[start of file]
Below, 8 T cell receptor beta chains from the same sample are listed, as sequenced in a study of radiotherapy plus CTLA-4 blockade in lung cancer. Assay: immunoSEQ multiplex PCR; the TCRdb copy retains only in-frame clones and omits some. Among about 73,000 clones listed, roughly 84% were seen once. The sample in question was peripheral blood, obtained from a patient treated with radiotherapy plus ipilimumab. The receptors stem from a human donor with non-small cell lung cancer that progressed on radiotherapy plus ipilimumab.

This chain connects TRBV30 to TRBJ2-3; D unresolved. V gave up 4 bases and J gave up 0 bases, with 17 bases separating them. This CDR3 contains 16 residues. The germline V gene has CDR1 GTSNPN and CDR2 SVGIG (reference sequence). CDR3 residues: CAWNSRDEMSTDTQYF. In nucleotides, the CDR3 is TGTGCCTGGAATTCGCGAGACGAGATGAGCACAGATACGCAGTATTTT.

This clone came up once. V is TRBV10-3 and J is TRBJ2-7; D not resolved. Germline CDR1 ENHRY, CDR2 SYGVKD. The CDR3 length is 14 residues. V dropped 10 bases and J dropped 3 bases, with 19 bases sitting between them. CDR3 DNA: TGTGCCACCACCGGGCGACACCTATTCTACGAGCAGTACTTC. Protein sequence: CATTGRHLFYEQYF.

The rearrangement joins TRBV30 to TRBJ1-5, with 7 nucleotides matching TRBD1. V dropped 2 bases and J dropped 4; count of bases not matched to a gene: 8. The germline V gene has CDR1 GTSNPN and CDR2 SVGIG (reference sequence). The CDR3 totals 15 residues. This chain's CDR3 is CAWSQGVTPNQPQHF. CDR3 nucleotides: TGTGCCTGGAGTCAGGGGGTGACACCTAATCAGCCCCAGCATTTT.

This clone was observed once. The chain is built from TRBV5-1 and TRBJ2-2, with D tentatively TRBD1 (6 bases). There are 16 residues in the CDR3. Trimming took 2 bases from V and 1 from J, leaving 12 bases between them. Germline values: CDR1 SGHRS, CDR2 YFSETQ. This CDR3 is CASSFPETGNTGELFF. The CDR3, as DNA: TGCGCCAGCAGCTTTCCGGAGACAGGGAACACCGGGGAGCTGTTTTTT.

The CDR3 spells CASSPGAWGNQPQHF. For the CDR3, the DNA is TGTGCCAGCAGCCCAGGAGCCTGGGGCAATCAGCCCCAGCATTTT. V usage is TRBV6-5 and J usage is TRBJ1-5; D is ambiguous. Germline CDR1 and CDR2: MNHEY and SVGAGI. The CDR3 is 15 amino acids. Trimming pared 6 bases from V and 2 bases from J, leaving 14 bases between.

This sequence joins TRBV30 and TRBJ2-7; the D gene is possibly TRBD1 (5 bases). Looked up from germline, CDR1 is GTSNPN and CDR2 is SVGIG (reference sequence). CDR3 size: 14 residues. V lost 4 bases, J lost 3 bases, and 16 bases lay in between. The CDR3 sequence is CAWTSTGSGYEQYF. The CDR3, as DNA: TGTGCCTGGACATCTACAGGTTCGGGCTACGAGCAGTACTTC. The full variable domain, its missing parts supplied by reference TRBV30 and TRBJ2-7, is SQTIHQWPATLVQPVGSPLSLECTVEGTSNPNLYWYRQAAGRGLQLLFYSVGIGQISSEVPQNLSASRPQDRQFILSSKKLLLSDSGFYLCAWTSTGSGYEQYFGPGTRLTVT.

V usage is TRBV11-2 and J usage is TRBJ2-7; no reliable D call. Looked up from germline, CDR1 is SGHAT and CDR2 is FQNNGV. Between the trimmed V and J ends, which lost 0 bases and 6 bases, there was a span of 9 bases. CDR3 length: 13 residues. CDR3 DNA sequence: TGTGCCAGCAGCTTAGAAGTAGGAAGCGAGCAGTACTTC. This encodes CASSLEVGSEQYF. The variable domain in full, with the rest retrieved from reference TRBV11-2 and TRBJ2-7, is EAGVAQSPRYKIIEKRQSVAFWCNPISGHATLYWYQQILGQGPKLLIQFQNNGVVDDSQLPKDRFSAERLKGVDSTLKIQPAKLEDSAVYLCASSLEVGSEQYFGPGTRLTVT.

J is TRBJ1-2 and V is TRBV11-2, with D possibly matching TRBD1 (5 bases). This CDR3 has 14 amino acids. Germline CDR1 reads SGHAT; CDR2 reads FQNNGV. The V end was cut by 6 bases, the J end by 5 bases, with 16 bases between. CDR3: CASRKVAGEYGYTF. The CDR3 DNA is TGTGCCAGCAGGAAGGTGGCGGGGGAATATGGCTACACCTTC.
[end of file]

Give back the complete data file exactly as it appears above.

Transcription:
Below, 8 T cell receptor beta chains from the same sample are listed, as sequenced in a study of radiotherapy plus CTLA-4 blockade in lung cancer. Assay: immunoSEQ multiplex PCR; the TCRdb copy retains only in-frame clones and omits some. Among about 73,000 clones listed, roughly 84% were seen once. The sample in question was peripheral blood, obtained from a patient treated with radiotherapy plus ipilimumab. The receptors stem from a human donor with non-small cell lung cancer that progressed on radiotherapy plus ipilimumab.

This chain connects TRBV30 to TRBJ2-3; D unresolved. V gave up 4 bases and J gave up 0 bases, with 17 bases separating them. This CDR3 contains 16 residues. The germline V gene has CDR1 GTSNPN and CDR2 SVGIG (reference sequence). CDR3 residues: CAWNSRDEMSTDTQYF. In nucleotides, the CDR3 is TGTGCCTGGAATTCGCGAGACGAGATGAGCACAGATACGCAGTATTTT.

This clone came up once. V is TRBV10-3 and J is TRBJ2-7; D not resolved. Germline CDR1 ENHRY, CDR2 SYGVKD. The CDR3 length is 14 residues. V dropped 10 bases and J dropped 3 bases, with 19 bases sitting between them. CDR3 DNA: TGTGCCACCACCGGGCGACACCTATTCTACGAGCAGTACTTC. Protein sequence: CATTGRHLFYEQYF.

The rearrangement joins TRBV30 to TRBJ1-5, with 7 nucleotides matching TRBD1. V dropped 2 bases and J dropped 4; count of bases not matched to a gene: 8. The germline V gene has CDR1 GTSNPN and CDR2 SVGIG (reference sequence). The CDR3 totals 15 residues. This chain's CDR3 is CAWSQGVTPNQPQHF. CDR3 nucleotides: TGTGCCTGGAGTCAGGGGGTGACACCTAATCAGCCCCAGCATTTT.

This clone was observed once. The chain is built from TRBV5-1 and TRBJ2-2, with D tentatively TRBD1 (6 bases). There are 16 residues in the CDR3. Trimming took 2 bases from V and 1 from J, leaving 12 bases between them. Germline values: CDR1 SGHRS, CDR2 YFSETQ. This CDR3 is CASSFPETGNTGELFF. The CDR3, as DNA: TGCGCCAGCAGCTTTCCGGAGACAGGGAACACCGGGGAGCTGTTTTTT.

The CDR3 spells CASSPGAWGNQPQHF. For the CDR3, the DNA is TGTGCCAGCAGCCCAGGAGCCTGGGGCAATCAGCCCCAGCATTTT. V usage is TRBV6-5 and J usage is TRBJ1-5; D is ambiguous. Germline CDR1 and CDR2: MNHEY and SVGAGI. The CDR3 is 15 amino acids. Trimming pared 6 bases from V and 2 bases from J, leaving 14 bases between.

This sequence joins TRBV30 and TRBJ2-7; the D gene is possibly TRBD1 (5 bases). Looked up from germline, CDR1 is GTSNPN and CDR2 is SVGIG (reference sequence). CDR3 size: 14 residues. V lost 4 bases, J lost 3 bases, and 16 bases lay in between. The CDR3 sequence is CAWTSTGSGYEQYF. The CDR3, as DNA: TGTGCCTGGACATCTACAGGTTCGGGCTACGAGCAGTACTTC. The full variable domain, its missing parts supplied by reference TRBV30 and TRBJ2-7, is SQTIHQWPATLVQPVGSPLSLECTVEGTSNPNLYWYRQAAGRGLQLLFYSVGIGQISSEVPQNLSASRPQDRQFILSSKKLLLSDSGFYLCAWTSTGSGYEQYFGPGTRLTVT.

V usage is TRBV11-2 and J usage is TRBJ2-7; no reliable D call. Looked up from germline, CDR1 is SGHAT and CDR2 is FQNNGV. Between the trimmed V and J ends, which lost 0 bases and 6 bases, there was a span of 9 bases. CDR3 length: 13 residues. CDR3 DNA sequence: TGTGCCAGCAGCTTAGAAGTAGGAAGCGAGCAGTACTTC. This encodes CASSLEVGSEQYF. The variable domain in full, with the rest retrieved from reference TRBV11-2 and TRBJ2-7, is EAGVAQSPRYKIIEKRQSVAFWCNPISGHATLYWYQQILGQGPKLLIQFQNNGVVDDSQLPKDRFSAERLKGVDSTLKIQPAKLEDSAVYLCASSLEVGSEQYFGPGTRLTVT.

J is TRBJ1-2 and V is TRBV11-2, with D possibly matching TRBD1 (5 bases). This CDR3 has 14 amino acids. Germline CDR1 reads SGHAT; CDR2 reads FQNNGV. The V end was cut by 6 bases, the J end by 5 bases, with 16 bases between. CDR3: CASRKVAGEYGYTF. The CDR3 DNA is TGTGCCAGCAGGAAGGTGGCGGGGGAATATGGCTACACCTTC.